doctor explaining diagnosis to his female patient

Understanding Palliative Care for Dementia

As you age, your health care needs often become more complex. You may make every effort to remain active, eat healthy and follow the advice of your medical care team, but there can still be bumps in the road. For seniors with serious or chronic health conditions, it is important to understand the options for support. Caregivers and patients can receive help through senior care communities, palliative care programs, hospice programs and other community resources. In order to choose the right options for you and your family, first you must understand the difference in types of care.

Palliative Care Versus Hospice Care

Hospice care and palliative care programs are both designed to provide comfort and support to patients and their families. While both programs are for patients with serious diagnoses, they do serve separate purposes. So, what is the difference between palliative care versus hospice care?

Hospice care is end-of-life care reserved for patients with a life expectancy of six months or less. A hospice program is completely focused on lessening the severity of the symptoms of the illness and supporting the spiritual and emotional health of the patient and family. Hospice care replaces any curative efforts or life-prolonging treatments a patient may receive in a hospital setting. Members of the hospice care team may also help the patient and family in making end-of-life decisions

Palliative care focuses on improving the well-being of patients with serious and/or chronic illnesses. These programs support patients and their families to enhance quality of life. Palliative care programs may include life-prolonging treatments.

What is Palliative Care?

Many health care organizations – including hospitals, long-term care facilities and cancer centers – have palliative care programs. There are also some organizations that specialize in palliative care services. Palliative care is an umbrella term that may be offered by a care team, including individuals such as physicians and physician assistants, nurses, chaplains, social workers, massage therapists and psychologists.

Palliative care is not designed to help cure a patient; it focuses on helping patients with serious illnesses to feel better and enjoy their lives more fully. Efforts are made to treat and prevent symptoms of the illnesses and side effects of the disease, while also treating social, practical, emotional and spiritual issues that may arise for a patient and/or family members while dealing with a serious illness. Patients in palliative care continue to see their primary care physician and receive treatment for their disease. Common illnesses for patients in palliative care include:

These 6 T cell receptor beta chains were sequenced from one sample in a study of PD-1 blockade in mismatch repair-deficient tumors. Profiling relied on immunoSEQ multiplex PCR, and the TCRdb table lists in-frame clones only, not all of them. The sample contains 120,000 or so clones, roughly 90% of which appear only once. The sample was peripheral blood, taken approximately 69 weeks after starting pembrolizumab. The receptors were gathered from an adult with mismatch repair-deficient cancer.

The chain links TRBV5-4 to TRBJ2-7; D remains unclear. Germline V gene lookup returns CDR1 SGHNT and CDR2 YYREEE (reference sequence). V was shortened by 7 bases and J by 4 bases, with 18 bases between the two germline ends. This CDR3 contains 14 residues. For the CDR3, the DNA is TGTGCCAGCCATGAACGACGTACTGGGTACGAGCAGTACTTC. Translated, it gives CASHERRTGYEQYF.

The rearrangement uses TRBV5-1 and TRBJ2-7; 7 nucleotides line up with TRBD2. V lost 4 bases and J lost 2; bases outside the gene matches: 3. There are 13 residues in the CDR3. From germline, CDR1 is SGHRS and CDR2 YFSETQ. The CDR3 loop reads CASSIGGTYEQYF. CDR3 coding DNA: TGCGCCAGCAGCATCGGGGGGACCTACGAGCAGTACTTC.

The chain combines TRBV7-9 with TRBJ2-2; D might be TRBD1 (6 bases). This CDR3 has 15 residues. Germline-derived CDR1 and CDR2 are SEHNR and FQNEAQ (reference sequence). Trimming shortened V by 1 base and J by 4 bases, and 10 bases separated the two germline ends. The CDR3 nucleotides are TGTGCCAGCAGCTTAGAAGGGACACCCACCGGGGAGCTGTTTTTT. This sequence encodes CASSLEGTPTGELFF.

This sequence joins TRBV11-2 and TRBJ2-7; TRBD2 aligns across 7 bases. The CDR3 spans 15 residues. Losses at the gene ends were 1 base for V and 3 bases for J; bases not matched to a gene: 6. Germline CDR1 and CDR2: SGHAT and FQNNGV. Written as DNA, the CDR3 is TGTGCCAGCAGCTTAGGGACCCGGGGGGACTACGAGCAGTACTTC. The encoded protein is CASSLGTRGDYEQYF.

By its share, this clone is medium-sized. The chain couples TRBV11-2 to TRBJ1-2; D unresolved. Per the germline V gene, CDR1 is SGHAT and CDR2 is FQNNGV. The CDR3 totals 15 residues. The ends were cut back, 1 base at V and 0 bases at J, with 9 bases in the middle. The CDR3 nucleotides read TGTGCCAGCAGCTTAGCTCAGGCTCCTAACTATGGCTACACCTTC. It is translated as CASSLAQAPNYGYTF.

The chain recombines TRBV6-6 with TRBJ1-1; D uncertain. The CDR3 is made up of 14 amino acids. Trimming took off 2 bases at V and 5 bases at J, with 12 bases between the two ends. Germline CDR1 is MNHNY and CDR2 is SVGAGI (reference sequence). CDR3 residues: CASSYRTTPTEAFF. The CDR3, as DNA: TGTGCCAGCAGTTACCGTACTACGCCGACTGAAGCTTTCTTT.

• Heart disease
  • Kidney failure
  • ALS
  • Dementia
  • Lung diseases
  • Cancer
  • Kidney failure

When exploring options for palliative care, many questions come to mind. Here are answers to the most common questions about the palliative care process:

  • Does Medicare cover palliative care?

Hospice care and palliative care are both services that many Medicare beneficiaries may need in their lifetime. Medicare beneficiaries who choose to participate in palliative care are covered under Medicare Advantage and original Medicare. Additionally, original Medicare and Medicare Advantage both cover palliative care with hospice care, when a physician determines it is medically necessary.

  • How long can you be in palliative care?

A patient’s life expectancy is not a factor in utilizing palliative care, so there is no set requirement or limitation for how long you can be in the program. The only requirement is that the patient must be diagnosed with a life-limiting illness, but must not yet be eligible for hospice care.

What is Palliative Care for Dementia?

As a life-limiting and incurable disease, dementia causes a progressive deterioration of the patient’s cognitive abilities, as well as functional decline that can interfere with daily activities. While dementia is a common illness among palliative care patients, the symptoms of this specific disease do impact the way palliative care can be delivered. When providing palliative care for dementia, palliative care teams help all those involved to understand how treatments may improve the quality of the patient’s life even though there is no way to cure the disease. Dementia-focused palliative care may include:

  • Using behavior-based pain assessments as part of pain management
  • Utilizing regularly scheduled orders for pain medication (rather than as needed)
  • Providing food in small, easy to manage amounts throughout the day and evening
  • Remaining flexible with daily schedules and routines
  • Balancing participation in stimulating activities with rest

Recognizing Your Needs

At St. Paul’s Senior Community, we understand that care requirements vary from patient to patient. That’s why we’ve designed a community that supports all lifestyles, health conditions and activity levels. We provide assisted living, skilled nursing, memory care, independent living and rehabilitation care all on one campus to ensure our residents can experience the best care at every turn.

Contact us today to learn more about how our services can best meet your needs.